6/16/2013

One Eye Only, But "Rescued" Sees More


 


If you don't have one, get one! Mine is a great traveling companion. "Rescued" is my monkey's name. He was found on a heap of coke in a dilapidated, tarnished by World War II, and then state-confiscated* property I visited with my father in 1955 in Warsaw. 
            No. 1 Turecka Street is located just off the history-rich Royal Route, south of Belweder Palace and mid-way from the Royal Castle Square to Wilanรณw Castle. It was a prime location to house a church headquarters and provide homes for clergy. 
            Years later, I gathered, that very visit in 1955 was a nostalgic.  Perhaps it was the proximity to the Soviet Embassy that pushed the regime to confiscate religious facility, these being the early years of communist rule in Poland. The Turecka location was substituted for a different, and much more central, palatial, and valuable property at 8 Foksal Street. Finding "Rescued" became a saving-grace moment for me. Even today it reminds me of restoration and happy escapes. My stuffed monkey is a joyful companion-reminder of the present and the better things to come.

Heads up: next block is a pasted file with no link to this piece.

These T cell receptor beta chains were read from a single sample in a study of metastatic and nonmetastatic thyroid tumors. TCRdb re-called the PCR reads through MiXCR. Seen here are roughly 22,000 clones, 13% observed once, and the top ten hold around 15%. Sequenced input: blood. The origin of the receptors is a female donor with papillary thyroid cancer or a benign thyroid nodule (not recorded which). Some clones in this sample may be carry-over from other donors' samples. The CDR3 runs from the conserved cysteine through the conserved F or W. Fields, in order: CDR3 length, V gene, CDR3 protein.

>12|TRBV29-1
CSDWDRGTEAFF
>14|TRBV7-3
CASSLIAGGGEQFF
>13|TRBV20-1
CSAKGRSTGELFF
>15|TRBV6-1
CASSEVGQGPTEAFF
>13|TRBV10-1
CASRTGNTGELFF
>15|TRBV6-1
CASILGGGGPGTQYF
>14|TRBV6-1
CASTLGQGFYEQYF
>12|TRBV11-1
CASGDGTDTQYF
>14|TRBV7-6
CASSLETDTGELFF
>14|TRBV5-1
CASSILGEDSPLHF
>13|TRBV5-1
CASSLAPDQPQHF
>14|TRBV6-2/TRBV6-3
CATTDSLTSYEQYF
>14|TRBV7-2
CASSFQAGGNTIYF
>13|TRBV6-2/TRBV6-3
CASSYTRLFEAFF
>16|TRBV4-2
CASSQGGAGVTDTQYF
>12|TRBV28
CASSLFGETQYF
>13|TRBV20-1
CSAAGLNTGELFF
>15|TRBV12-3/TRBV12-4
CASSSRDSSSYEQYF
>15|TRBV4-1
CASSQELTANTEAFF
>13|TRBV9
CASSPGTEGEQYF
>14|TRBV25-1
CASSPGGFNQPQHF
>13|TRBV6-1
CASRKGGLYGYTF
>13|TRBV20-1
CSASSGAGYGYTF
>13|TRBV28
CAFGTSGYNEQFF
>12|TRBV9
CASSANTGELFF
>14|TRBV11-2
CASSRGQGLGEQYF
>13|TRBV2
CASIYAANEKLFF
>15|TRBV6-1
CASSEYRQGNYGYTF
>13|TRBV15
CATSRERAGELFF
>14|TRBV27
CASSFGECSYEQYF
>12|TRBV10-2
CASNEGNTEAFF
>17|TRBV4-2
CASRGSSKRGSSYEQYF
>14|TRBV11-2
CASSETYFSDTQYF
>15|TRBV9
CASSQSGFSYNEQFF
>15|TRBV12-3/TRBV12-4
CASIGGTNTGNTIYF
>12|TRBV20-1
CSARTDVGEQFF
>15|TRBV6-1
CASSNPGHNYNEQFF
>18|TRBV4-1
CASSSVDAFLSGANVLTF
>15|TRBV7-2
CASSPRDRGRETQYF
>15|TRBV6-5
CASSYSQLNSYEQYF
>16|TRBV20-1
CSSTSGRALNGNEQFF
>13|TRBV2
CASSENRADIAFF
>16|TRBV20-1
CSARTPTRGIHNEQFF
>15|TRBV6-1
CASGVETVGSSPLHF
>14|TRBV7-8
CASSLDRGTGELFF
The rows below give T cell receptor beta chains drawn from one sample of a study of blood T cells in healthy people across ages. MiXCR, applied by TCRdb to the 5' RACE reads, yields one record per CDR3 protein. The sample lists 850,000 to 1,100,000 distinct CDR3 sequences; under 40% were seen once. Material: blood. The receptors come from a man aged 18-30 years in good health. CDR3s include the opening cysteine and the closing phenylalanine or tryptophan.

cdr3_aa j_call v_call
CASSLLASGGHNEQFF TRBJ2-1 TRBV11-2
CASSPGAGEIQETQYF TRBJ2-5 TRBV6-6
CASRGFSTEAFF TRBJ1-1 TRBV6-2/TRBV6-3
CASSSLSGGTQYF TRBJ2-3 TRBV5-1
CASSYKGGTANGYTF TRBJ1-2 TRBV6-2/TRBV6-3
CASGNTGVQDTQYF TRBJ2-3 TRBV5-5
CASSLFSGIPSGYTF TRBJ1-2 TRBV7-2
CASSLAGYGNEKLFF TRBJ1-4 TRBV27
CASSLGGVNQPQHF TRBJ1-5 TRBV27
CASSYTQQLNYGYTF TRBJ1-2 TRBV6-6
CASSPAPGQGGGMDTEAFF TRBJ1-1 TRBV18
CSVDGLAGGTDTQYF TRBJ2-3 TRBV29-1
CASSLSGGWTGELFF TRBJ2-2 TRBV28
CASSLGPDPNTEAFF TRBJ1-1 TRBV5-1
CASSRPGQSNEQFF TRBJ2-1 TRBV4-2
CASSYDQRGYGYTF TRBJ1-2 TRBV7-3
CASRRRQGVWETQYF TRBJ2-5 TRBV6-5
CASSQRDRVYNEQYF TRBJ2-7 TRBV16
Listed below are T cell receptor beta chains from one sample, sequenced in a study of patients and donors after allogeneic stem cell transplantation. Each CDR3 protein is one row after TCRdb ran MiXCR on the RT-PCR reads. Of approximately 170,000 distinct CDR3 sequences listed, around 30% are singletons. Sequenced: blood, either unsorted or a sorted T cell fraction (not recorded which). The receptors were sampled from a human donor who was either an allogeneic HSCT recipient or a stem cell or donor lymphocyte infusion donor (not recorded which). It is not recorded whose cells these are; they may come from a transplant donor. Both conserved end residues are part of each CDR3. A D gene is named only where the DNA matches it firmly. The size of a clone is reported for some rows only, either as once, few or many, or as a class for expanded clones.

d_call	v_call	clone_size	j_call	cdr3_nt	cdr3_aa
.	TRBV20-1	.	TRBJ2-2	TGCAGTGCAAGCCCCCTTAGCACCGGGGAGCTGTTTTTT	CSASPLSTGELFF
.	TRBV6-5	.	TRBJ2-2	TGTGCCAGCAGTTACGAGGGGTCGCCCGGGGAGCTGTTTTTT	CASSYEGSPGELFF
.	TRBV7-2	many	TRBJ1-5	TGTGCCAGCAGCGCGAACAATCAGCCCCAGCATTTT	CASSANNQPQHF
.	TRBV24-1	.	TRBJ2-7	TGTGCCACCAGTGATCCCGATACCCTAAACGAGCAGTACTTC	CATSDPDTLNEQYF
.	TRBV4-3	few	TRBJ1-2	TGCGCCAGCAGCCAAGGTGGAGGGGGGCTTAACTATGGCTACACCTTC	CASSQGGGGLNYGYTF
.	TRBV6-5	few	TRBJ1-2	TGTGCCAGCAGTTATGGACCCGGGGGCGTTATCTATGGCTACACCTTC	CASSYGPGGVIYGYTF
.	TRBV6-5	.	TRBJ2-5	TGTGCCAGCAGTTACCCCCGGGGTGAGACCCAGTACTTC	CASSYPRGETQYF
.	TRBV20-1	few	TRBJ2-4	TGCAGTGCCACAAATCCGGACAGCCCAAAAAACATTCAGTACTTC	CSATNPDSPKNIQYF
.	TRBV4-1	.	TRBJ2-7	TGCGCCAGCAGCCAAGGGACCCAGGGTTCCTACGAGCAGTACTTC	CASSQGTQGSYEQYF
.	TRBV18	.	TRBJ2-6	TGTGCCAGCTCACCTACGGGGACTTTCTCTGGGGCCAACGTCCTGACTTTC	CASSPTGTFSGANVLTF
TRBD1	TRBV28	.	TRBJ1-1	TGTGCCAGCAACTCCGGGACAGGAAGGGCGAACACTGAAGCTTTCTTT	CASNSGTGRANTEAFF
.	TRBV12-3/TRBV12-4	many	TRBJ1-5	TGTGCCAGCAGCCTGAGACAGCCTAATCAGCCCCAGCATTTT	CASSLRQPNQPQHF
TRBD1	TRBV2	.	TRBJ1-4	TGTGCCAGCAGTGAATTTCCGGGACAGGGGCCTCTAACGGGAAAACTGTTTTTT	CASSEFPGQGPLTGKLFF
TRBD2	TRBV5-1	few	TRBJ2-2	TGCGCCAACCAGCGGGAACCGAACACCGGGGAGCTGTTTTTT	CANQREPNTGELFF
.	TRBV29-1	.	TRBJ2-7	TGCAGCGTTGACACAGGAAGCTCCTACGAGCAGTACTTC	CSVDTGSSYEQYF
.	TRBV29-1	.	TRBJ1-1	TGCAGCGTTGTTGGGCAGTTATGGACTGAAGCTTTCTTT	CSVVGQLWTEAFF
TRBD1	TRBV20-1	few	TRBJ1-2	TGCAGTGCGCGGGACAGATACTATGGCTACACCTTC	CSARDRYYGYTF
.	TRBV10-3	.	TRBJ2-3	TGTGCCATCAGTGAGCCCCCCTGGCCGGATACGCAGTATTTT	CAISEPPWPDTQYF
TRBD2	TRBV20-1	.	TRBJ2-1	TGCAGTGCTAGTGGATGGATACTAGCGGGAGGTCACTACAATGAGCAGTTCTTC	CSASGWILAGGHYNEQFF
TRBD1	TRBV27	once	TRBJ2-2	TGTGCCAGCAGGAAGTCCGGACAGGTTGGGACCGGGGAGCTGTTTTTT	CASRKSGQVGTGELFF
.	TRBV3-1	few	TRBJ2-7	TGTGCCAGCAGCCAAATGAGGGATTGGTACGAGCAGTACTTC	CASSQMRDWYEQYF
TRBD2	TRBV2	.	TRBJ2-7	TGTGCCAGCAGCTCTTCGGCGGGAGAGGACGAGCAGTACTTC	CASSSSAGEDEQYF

Like many of our small and large mementos, nostalgia oozes out of our special objects, animated or dustable alike. Call me weird or crazy, but no matter where we find ourselves, we talk to each other. He patiently listens to my blabber and interrupts me aptly making me to pause and reflect. 
            "Rescued" travels well. Often he is found on his head as I unpack him in my hotel room, but never jumps out of the suitcase or knapsack. He has manners. As you can imagine, he got that from me, right? 
            The monkey had his life-dramas over his 58 years of toy-life. First, someone abandoned him and in a dark, dusty and lightless basement, and on a heap of coke (koks), a popular heating fuel in a post-WWII Poland. Who was his first and young, I assume, owner? "Rescued" and I still exchange views about it today. 
            Undoubtedly, his next stage in life was in a much cleaner and friendly environ. 
            A little over 25 years later my monkey experienced his next traumatic moment. It came when our 3-year old son, Michal, gave him a shave and attempted a surgery, resulting in a severe chest cut, as well as a thorough chewed-up leg. When I saw what was happening, "Rescued" encountered his second rescue.